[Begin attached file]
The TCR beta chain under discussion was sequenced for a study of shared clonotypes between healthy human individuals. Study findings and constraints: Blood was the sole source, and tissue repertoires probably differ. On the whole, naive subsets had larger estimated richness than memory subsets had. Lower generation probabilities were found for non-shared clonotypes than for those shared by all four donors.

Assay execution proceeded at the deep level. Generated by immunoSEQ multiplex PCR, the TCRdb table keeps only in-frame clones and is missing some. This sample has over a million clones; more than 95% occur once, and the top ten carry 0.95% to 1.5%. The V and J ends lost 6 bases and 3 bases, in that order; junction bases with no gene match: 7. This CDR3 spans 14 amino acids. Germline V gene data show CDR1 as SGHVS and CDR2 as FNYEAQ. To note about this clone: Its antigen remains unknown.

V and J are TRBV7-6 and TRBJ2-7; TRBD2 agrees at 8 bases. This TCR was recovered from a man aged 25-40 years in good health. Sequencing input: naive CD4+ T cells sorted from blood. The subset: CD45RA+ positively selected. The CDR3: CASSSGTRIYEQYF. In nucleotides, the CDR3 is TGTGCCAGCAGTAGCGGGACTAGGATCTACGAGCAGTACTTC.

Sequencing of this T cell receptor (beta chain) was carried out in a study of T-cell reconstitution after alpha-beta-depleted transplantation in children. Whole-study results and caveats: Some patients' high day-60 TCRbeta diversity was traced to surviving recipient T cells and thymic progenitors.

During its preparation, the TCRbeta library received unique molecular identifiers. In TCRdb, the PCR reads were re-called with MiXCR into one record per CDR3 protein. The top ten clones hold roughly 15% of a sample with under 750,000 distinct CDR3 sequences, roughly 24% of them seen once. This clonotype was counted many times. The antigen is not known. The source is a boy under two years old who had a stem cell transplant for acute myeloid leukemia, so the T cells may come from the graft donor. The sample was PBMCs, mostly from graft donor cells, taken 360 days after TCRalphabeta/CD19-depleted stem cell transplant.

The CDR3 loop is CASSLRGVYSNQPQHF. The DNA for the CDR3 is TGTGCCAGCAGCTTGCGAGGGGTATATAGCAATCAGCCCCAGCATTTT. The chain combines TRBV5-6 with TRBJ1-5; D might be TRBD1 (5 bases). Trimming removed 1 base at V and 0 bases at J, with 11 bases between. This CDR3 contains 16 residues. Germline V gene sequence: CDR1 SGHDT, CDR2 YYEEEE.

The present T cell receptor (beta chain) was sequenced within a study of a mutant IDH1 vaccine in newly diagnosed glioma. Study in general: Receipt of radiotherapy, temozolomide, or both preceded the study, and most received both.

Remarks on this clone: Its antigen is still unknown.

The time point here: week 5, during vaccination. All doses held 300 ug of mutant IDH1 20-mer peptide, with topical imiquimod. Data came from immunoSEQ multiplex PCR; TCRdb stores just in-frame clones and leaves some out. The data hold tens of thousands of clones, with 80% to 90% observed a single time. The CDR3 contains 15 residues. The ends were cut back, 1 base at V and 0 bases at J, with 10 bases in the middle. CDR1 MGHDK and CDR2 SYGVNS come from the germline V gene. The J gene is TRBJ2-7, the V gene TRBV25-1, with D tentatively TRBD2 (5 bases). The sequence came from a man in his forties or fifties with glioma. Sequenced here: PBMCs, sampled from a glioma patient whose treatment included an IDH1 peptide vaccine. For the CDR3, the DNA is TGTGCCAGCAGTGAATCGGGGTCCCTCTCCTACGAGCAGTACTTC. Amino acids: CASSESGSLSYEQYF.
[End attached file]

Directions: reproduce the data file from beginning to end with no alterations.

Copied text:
The TCR beta chain under discussion was sequenced for a study of shared clonotypes between healthy human individuals. Study findings and constraints: Blood was the sole source, and tissue repertoires probably differ. On the whole, naive subsets had larger estimated richness than memory subsets had. Lower generation probabilities were found for non-shared clonotypes than for those shared by all four donors.

Assay execution proceeded at the deep level. Generated by immunoSEQ multiplex PCR, the TCRdb table keeps only in-frame clones and is missing some. This sample has over a million clones; more than 95% occur once, and the top ten carry 0.95% to 1.5%. The V and J ends lost 6 bases and 3 bases, in that order; junction bases with no gene match: 7. This CDR3 spans 14 amino acids. Germline V gene data show CDR1 as SGHVS and CDR2 as FNYEAQ. To note about this clone: Its antigen remains unknown.

V and J are TRBV7-6 and TRBJ2-7; TRBD2 agrees at 8 bases. This TCR was recovered from a man aged 25-40 years in good health. Sequencing input: naive CD4+ T cells sorted from blood. The subset: CD45RA+ positively selected. The CDR3: CASSSGTRIYEQYF. In nucleotides, the CDR3 is TGTGCCAGCAGTAGCGGGACTAGGATCTACGAGCAGTACTTC.

Sequencing of this T cell receptor (beta chain) was carried out in a study of T-cell reconstitution after alpha-beta-depleted transplantation in children. Whole-study results and caveats: Some patients' high day-60 TCRbeta diversity was traced to surviving recipient T cells and thymic progenitors.

During its preparation, the TCRbeta library received unique molecular identifiers. In TCRdb, the PCR reads were re-called with MiXCR into one record per CDR3 protein. The top ten clones hold roughly 15% of a sample with under 750,000 distinct CDR3 sequences, roughly 24% of them seen once. This clonotype was counted many times. The antigen is not known. The source is a boy under two years old who had a stem cell transplant for acute myeloid leukemia, so the T cells may come from the graft donor. The sample was PBMCs, mostly from graft donor cells, taken 360 days after TCRalphabeta/CD19-depleted stem cell transplant.

The CDR3 loop is CASSLRGVYSNQPQHF. The DNA for the CDR3 is TGTGCCAGCAGCTTGCGAGGGGTATATAGCAATCAGCCCCAGCATTTT. The chain combines TRBV5-6 with TRBJ1-5; D might be TRBD1 (5 bases). Trimming removed 1 base at V and 0 bases at J, with 11 bases between. This CDR3 contains 16 residues. Germline V gene sequence: CDR1 SGHDT, CDR2 YYEEEE.

The present T cell receptor (beta chain) was sequenced within a study of a mutant IDH1 vaccine in newly diagnosed glioma. Study in general: Receipt of radiotherapy, temozolomide, or both preceded the study, and most received both.

Remarks on this clone: Its antigen is still unknown.

The time point here: week 5, during vaccination. All doses held 300 ug of mutant IDH1 20-mer peptide, with topical imiquimod. Data came from immunoSEQ multiplex PCR; TCRdb stores just in-frame clones and leaves some out. The data hold tens of thousands of clones, with 80% to 90% observed a single time. The CDR3 contains 15 residues. The ends were cut back, 1 base at V and 0 bases at J, with 10 bases in the middle. CDR1 MGHDK and CDR2 SYGVNS come from the germline V gene. The J gene is TRBJ2-7, the V gene TRBV25-1, with D tentatively TRBD2 (5 bases). The sequence came from a man in his forties or fifties with glioma. Sequenced here: PBMCs, sampled from a glioma patient whose treatment included an IDH1 peptide vaccine. For the CDR3, the DNA is TGTGCCAGCAGTGAATCGGGGTCCCTCTCCTACGAGCAGTACTTC. Amino acids: CASSESGSLSYEQYF.